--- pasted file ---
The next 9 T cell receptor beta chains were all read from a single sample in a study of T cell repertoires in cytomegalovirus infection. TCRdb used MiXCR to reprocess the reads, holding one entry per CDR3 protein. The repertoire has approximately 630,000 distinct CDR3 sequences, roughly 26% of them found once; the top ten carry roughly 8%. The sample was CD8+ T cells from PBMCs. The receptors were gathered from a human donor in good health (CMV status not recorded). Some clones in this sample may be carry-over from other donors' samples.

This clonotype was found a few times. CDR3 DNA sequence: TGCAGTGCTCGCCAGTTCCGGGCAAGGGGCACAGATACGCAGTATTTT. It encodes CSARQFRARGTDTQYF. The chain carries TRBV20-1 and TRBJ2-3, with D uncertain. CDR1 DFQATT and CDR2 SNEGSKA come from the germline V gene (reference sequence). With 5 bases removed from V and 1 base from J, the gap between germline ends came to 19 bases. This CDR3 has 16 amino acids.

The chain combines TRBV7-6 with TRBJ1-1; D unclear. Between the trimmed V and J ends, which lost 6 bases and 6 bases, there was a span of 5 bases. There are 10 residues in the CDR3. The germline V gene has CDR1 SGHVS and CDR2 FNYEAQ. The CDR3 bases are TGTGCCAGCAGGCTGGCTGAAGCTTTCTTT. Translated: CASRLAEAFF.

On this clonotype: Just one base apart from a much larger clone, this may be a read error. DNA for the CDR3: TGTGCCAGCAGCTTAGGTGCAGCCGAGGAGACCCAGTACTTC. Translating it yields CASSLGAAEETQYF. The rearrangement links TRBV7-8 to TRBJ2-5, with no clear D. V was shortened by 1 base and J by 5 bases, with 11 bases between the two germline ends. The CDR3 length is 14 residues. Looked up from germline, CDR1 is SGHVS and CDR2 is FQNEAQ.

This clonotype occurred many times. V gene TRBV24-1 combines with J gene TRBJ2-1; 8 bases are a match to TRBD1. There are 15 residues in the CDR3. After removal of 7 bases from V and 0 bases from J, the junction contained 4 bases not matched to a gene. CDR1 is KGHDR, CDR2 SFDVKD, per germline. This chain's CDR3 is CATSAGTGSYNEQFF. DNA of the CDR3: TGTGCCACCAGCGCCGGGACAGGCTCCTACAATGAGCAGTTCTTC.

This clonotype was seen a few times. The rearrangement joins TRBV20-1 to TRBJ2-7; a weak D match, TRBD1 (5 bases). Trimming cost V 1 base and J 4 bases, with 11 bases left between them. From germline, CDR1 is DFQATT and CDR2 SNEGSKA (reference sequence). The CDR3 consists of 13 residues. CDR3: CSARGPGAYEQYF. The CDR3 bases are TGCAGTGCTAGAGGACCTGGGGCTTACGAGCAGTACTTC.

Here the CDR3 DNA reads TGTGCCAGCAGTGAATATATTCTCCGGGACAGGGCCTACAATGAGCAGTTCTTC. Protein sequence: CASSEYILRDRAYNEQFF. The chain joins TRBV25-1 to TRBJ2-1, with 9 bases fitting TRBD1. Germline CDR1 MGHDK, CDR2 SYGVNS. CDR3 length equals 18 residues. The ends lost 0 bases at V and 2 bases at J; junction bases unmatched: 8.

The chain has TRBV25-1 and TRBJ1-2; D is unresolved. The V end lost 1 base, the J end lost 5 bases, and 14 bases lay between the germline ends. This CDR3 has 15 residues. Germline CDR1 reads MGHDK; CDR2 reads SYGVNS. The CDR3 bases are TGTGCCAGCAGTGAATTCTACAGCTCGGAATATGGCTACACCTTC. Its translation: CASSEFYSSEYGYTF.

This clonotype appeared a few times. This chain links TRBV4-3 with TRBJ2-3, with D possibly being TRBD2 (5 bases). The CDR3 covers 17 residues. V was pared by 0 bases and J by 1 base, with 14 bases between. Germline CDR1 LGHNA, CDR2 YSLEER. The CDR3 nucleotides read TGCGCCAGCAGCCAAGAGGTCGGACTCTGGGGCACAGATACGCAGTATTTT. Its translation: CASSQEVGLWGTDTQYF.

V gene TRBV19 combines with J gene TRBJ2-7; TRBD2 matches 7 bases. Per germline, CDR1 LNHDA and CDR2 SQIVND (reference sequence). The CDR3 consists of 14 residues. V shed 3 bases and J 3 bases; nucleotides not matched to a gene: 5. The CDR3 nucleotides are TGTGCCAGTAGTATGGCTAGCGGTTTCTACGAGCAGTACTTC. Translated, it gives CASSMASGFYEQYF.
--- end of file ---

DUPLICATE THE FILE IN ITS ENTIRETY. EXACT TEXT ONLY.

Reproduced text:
The next 9 T cell receptor beta chains were all read from a single sample in a study of T cell repertoires in cytomegalovirus infection. TCRdb used MiXCR to reprocess the reads, holding one entry per CDR3 protein. The repertoire has approximately 630,000 distinct CDR3 sequences, roughly 26% of them found once; the top ten carry roughly 8%. The sample was CD8+ T cells from PBMCs. The receptors were gathered from a human donor in good health (CMV status not recorded). Some clones in this sample may be carry-over from other donors' samples.

This clonotype was found a few times. CDR3 DNA sequence: TGCAGTGCTCGCCAGTTCCGGGCAAGGGGCACAGATACGCAGTATTTT. It encodes CSARQFRARGTDTQYF. The chain carries TRBV20-1 and TRBJ2-3, with D uncertain. CDR1 DFQATT and CDR2 SNEGSKA come from the germline V gene (reference sequence). With 5 bases removed from V and 1 base from J, the gap between germline ends came to 19 bases. This CDR3 has 16 amino acids.

The chain combines TRBV7-6 with TRBJ1-1; D unclear. Between the trimmed V and J ends, which lost 6 bases and 6 bases, there was a span of 5 bases. There are 10 residues in the CDR3. The germline V gene has CDR1 SGHVS and CDR2 FNYEAQ. The CDR3 bases are TGTGCCAGCAGGCTGGCTGAAGCTTTCTTT. Translated: CASRLAEAFF.

On this clonotype: Just one base apart from a much larger clone, this may be a read error. DNA for the CDR3: TGTGCCAGCAGCTTAGGTGCAGCCGAGGAGACCCAGTACTTC. Translating it yields CASSLGAAEETQYF. The rearrangement links TRBV7-8 to TRBJ2-5, with no clear D. V was shortened by 1 base and J by 5 bases, with 11 bases between the two germline ends. The CDR3 length is 14 residues. Looked up from germline, CDR1 is SGHVS and CDR2 is FQNEAQ.

This clonotype occurred many times. V gene TRBV24-1 combines with J gene TRBJ2-1; 8 bases are a match to TRBD1. There are 15 residues in the CDR3. After removal of 7 bases from V and 0 bases from J, the junction contained 4 bases not matched to a gene. CDR1 is KGHDR, CDR2 SFDVKD, per germline. This chain's CDR3 is CATSAGTGSYNEQFF. DNA of the CDR3: TGTGCCACCAGCGCCGGGACAGGCTCCTACAATGAGCAGTTCTTC.

This clonotype was seen a few times. The rearrangement joins TRBV20-1 to TRBJ2-7; a weak D match, TRBD1 (5 bases). Trimming cost V 1 base and J 4 bases, with 11 bases left between them. From germline, CDR1 is DFQATT and CDR2 SNEGSKA (reference sequence). The CDR3 consists of 13 residues. CDR3: CSARGPGAYEQYF. The CDR3 bases are TGCAGTGCTAGAGGACCTGGGGCTTACGAGCAGTACTTC.

Here the CDR3 DNA reads TGTGCCAGCAGTGAATATATTCTCCGGGACAGGGCCTACAATGAGCAGTTCTTC. Protein sequence: CASSEYILRDRAYNEQFF. The chain joins TRBV25-1 to TRBJ2-1, with 9 bases fitting TRBD1. Germline CDR1 MGHDK, CDR2 SYGVNS. CDR3 length equals 18 residues. The ends lost 0 bases at V and 2 bases at J; junction bases unmatched: 8.

The chain has TRBV25-1 and TRBJ1-2; D is unresolved. The V end lost 1 base, the J end lost 5 bases, and 14 bases lay between the germline ends. This CDR3 has 15 residues. Germline CDR1 reads MGHDK; CDR2 reads SYGVNS. The CDR3 bases are TGTGCCAGCAGTGAATTCTACAGCTCGGAATATGGCTACACCTTC. Its translation: CASSEFYSSEYGYTF.

This clonotype appeared a few times. This chain links TRBV4-3 with TRBJ2-3, with D possibly being TRBD2 (5 bases). The CDR3 covers 17 residues. V was pared by 0 bases and J by 1 base, with 14 bases between. Germline CDR1 LGHNA, CDR2 YSLEER. The CDR3 nucleotides read TGCGCCAGCAGCCAAGAGGTCGGACTCTGGGGCACAGATACGCAGTATTTT. Its translation: CASSQEVGLWGTDTQYF.

V gene TRBV19 combines with J gene TRBJ2-7; TRBD2 matches 7 bases. Per germline, CDR1 LNHDA and CDR2 SQIVND (reference sequence). The CDR3 consists of 14 residues. V shed 3 bases and J 3 bases; nucleotides not matched to a gene: 5. The CDR3 nucleotides are TGTGCCAGTAGTATGGCTAGCGGTTTCTACGAGCAGTACTTC. Translated, it gives CASSMASGFYEQYF.